Creating a restaurant concept
Food is trendier than ever and new restaurants are opening all the time. So how does it all work - how exactly is a new restaurant concept created?
The secret, according to Samuel Laulajainen
Samuel Laulajainen, who works with concept development at Scandic Hotels, has several successful restaurant start-ups under his belt.
Food - Sweden has a lot to offer
Shopping bags brimming with inspiration delivered right to your door, whilst in the kitchens the meat grinders work overtime. Anything to avoid buying pre-minced beef for the home-stuffed sausages. And whatever time of day you happen to put on the TV, you'll see food being prepared. Celebrity or not, in a vineyard in Tuscany, on a pier in the Stockholm archipelago. Food has simply never been trendier. This is also obvious from the vast array of restaurants on offer. New restaurants are popping up all over the place, with concepts as innovative as they are imaginative. But when everyone these days is a self-proclaimed professional in their own kitchen...
Who's going to visit and eat at these newly opened restaurants? And why?
"Quite simply, we need to be even better. And people eat out a lot more these days than they used to", says Samuel Laulajainen, who works with concept development for Scandic's restaurants and bars. He has held this position for a year now. Before that he worked as a Food & Beverage manager at several different hotels, specialising in starting up new restaurants and bars. The Stockholm hotels, Scandic Anglais, Scandic Malmen and Scandic Grand Central, are some of the hotels that have received a helping hand from the popular restaurant concept that Samuel Laulajainen has helped create. Hotel restaurants are no longer just for hotel guests looking for a simple prawn sandwich and a beer.
Celebrity chefs open restaurants in hotels
You see, the role of hotel restaurants has changed in recent years. This is evident partly by the fact that nowadayscelebrity chefsprefer to open their restaurants in hotels, and partly because it's now easier to recruit staff for hotel restaurants.
"That's been the case for a long time in cities like London and New York, but now we're seeing it here as well", says Samuel Laulajainen.
The best customer is always a good hotel guest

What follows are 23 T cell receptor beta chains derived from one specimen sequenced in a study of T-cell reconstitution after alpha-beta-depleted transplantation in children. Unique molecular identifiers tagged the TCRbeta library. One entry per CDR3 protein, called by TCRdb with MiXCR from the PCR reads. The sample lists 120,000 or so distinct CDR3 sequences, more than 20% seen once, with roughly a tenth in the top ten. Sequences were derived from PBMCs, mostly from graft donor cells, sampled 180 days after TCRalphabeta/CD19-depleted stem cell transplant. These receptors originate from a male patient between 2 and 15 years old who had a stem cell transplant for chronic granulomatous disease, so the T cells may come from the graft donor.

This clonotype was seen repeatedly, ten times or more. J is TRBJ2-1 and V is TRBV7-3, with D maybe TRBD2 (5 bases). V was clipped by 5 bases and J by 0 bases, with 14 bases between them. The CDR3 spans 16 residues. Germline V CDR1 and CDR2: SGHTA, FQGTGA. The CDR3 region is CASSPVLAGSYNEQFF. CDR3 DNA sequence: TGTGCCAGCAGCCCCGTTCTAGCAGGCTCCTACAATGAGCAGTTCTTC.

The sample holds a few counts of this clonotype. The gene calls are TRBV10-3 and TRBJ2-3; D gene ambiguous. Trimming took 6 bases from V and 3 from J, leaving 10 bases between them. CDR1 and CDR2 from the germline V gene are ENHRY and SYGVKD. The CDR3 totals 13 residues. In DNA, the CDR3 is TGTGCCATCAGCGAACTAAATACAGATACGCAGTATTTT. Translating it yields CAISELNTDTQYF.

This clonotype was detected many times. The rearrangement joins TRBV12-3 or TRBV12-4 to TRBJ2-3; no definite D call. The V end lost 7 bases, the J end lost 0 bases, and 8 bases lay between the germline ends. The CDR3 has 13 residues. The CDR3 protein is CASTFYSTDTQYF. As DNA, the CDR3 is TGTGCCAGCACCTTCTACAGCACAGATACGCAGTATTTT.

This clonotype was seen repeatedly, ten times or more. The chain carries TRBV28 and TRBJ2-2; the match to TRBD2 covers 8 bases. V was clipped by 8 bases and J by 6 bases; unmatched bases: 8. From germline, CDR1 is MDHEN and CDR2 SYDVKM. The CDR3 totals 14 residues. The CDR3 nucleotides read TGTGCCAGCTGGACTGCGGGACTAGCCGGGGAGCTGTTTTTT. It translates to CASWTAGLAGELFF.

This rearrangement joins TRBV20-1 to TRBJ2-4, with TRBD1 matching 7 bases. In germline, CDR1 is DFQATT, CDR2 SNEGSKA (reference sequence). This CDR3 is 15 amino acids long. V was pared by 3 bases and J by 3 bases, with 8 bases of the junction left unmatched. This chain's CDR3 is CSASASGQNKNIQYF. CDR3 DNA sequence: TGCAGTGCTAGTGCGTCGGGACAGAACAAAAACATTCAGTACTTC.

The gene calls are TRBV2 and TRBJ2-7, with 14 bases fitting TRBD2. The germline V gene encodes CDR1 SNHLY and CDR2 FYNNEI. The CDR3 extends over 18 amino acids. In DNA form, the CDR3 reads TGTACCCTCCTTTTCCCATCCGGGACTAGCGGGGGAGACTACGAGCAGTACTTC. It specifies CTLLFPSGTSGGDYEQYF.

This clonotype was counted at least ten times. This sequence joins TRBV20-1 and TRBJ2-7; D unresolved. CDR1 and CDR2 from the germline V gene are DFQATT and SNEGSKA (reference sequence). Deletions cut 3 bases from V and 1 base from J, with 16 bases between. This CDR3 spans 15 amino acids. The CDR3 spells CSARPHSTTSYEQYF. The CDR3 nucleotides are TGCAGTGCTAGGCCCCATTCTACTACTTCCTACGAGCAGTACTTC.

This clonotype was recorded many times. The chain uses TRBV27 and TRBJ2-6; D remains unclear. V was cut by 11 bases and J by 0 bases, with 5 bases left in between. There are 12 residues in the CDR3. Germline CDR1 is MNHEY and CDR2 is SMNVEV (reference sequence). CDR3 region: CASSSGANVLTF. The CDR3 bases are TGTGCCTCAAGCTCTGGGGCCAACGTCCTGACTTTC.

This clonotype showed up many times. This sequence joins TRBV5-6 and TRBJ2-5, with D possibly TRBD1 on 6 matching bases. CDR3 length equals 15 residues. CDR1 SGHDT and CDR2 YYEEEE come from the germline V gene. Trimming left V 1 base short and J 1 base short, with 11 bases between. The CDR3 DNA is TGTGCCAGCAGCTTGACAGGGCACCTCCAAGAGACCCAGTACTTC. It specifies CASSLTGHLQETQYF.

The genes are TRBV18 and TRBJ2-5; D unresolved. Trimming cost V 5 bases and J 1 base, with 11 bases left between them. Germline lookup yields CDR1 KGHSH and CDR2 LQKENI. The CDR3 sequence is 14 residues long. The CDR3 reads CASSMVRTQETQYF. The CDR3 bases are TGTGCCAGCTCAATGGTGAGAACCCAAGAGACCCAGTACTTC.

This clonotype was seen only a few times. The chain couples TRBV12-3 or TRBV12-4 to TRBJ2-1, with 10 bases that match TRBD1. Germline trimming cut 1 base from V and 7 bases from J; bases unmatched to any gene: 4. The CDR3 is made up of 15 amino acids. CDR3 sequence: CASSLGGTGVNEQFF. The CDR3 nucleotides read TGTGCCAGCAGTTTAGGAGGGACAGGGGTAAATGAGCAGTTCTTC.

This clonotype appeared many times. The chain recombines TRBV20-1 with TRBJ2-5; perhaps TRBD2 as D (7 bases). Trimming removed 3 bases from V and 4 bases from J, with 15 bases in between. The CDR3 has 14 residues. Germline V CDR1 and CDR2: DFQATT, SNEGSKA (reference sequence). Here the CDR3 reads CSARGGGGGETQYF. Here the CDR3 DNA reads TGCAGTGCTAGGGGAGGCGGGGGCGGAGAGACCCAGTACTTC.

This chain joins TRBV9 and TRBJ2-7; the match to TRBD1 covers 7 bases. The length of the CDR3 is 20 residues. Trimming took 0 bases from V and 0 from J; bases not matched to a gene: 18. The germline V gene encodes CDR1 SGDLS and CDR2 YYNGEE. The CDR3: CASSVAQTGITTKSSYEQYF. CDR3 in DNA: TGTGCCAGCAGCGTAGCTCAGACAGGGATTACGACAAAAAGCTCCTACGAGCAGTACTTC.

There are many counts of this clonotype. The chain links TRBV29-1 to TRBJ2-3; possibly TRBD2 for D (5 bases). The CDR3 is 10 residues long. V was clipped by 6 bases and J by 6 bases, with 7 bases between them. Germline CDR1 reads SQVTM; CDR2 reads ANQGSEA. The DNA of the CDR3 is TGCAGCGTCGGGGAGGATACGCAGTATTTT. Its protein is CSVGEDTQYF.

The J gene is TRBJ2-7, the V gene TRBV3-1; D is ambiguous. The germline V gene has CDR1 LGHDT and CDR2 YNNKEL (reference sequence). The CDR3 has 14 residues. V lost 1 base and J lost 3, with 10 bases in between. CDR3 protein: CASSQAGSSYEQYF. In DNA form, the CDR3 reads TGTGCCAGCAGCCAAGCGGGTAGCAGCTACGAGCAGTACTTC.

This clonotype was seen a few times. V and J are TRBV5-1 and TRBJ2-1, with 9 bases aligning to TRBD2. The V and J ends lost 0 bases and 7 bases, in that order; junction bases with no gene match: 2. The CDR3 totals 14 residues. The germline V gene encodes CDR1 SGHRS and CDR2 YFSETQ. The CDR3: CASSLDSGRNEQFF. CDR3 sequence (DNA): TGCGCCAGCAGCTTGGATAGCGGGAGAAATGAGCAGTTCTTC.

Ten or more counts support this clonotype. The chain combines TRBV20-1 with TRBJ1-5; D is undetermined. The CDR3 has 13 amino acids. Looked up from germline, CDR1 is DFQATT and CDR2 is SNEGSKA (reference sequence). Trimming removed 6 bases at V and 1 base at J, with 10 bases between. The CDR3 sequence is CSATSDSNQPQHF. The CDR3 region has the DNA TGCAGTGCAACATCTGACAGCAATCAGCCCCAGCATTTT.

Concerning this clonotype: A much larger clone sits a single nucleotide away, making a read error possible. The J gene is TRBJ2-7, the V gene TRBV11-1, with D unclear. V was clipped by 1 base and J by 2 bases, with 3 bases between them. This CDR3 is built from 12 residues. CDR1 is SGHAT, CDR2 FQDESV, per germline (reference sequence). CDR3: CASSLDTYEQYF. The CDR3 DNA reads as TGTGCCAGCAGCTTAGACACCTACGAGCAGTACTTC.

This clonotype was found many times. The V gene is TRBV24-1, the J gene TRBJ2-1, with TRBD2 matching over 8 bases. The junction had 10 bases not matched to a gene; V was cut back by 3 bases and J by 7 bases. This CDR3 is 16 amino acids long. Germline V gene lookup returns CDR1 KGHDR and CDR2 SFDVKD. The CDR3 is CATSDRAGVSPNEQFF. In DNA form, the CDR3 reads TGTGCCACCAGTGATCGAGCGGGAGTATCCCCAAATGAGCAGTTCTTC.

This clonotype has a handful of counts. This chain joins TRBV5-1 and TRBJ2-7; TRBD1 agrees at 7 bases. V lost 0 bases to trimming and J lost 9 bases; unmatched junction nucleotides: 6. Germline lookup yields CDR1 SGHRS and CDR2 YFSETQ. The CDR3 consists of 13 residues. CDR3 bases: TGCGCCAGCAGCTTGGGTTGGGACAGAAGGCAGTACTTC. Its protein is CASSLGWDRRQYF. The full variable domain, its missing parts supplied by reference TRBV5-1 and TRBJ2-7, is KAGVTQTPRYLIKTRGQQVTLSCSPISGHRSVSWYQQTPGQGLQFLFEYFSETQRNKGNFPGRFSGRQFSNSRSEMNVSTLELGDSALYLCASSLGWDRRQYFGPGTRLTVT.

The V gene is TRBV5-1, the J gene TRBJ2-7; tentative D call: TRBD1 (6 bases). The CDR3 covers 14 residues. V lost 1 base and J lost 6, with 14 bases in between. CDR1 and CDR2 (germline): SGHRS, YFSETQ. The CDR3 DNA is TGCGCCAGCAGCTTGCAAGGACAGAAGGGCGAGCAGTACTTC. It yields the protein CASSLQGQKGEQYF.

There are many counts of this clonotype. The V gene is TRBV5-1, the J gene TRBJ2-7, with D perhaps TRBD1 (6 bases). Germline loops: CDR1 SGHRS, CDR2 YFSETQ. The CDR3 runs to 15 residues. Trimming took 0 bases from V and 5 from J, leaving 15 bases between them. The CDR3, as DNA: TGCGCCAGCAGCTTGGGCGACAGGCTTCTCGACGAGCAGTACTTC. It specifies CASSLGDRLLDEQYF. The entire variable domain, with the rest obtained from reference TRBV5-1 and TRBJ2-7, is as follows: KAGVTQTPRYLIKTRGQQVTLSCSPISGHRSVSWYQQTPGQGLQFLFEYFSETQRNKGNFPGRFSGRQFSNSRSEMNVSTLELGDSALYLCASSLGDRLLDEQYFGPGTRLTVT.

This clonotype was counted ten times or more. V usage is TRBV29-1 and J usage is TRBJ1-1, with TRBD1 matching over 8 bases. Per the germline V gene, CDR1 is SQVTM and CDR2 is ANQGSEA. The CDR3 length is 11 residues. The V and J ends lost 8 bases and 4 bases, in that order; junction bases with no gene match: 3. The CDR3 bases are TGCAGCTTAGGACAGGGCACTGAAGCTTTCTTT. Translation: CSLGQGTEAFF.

When he is asked to create a new restaurant concept, he always bases it on the physical conditions. Where's it located in the city? Which city is it? What do the premises look like? There are many factors to take into account. But the most important factor is the hotel guest.
"Our best customer is always a good hotel guest, and that's why we give them highest priority. And of course, it's always nice to check in to a hotel where there are already local guests in the restaurant. Then you immediately feel like you belong", he explains.
Name the concept development!
One trick he's learnt after launching several successful restaurants and bars, is to start the concept itself off with a name..
"That way you immediately have something to build on. Take the new Scandic Continental for example, we're building this in central Stockholm right now. We're going to have a bar on the roof there, a really cool bar with the best views in the city. It's going to be called Capital! So everything else has to reflect that name. Quite simply it has to be cool, biggest and best."
Keeping track of latest trends
Of course it's also important to keep track of the latest trends. Some of the ways Samuel Laulajainen achieves this are by going on inspiration trips as well as following relevant blogs. But his main weapon is his trusted gut instinct, which he has developed over the years. A gut instinct which is currently guiding him in an organic and sustainable direction.
"I think green is on its way in now. That's how it feels. That's why the restaurant at the new Scandic Continental will be called The Market and resemble a large food market. A lot of food, but with afocus on green. Salads will be the base, then proteins such as meat and fish", he explains. It remains to be seen whether his predictions are right yet again. But so far his gut instinct hasn't let him down.
Aren't you ever worried your instinct is wrong?
"Yes, always", he answers. Without looking particularly worried at all.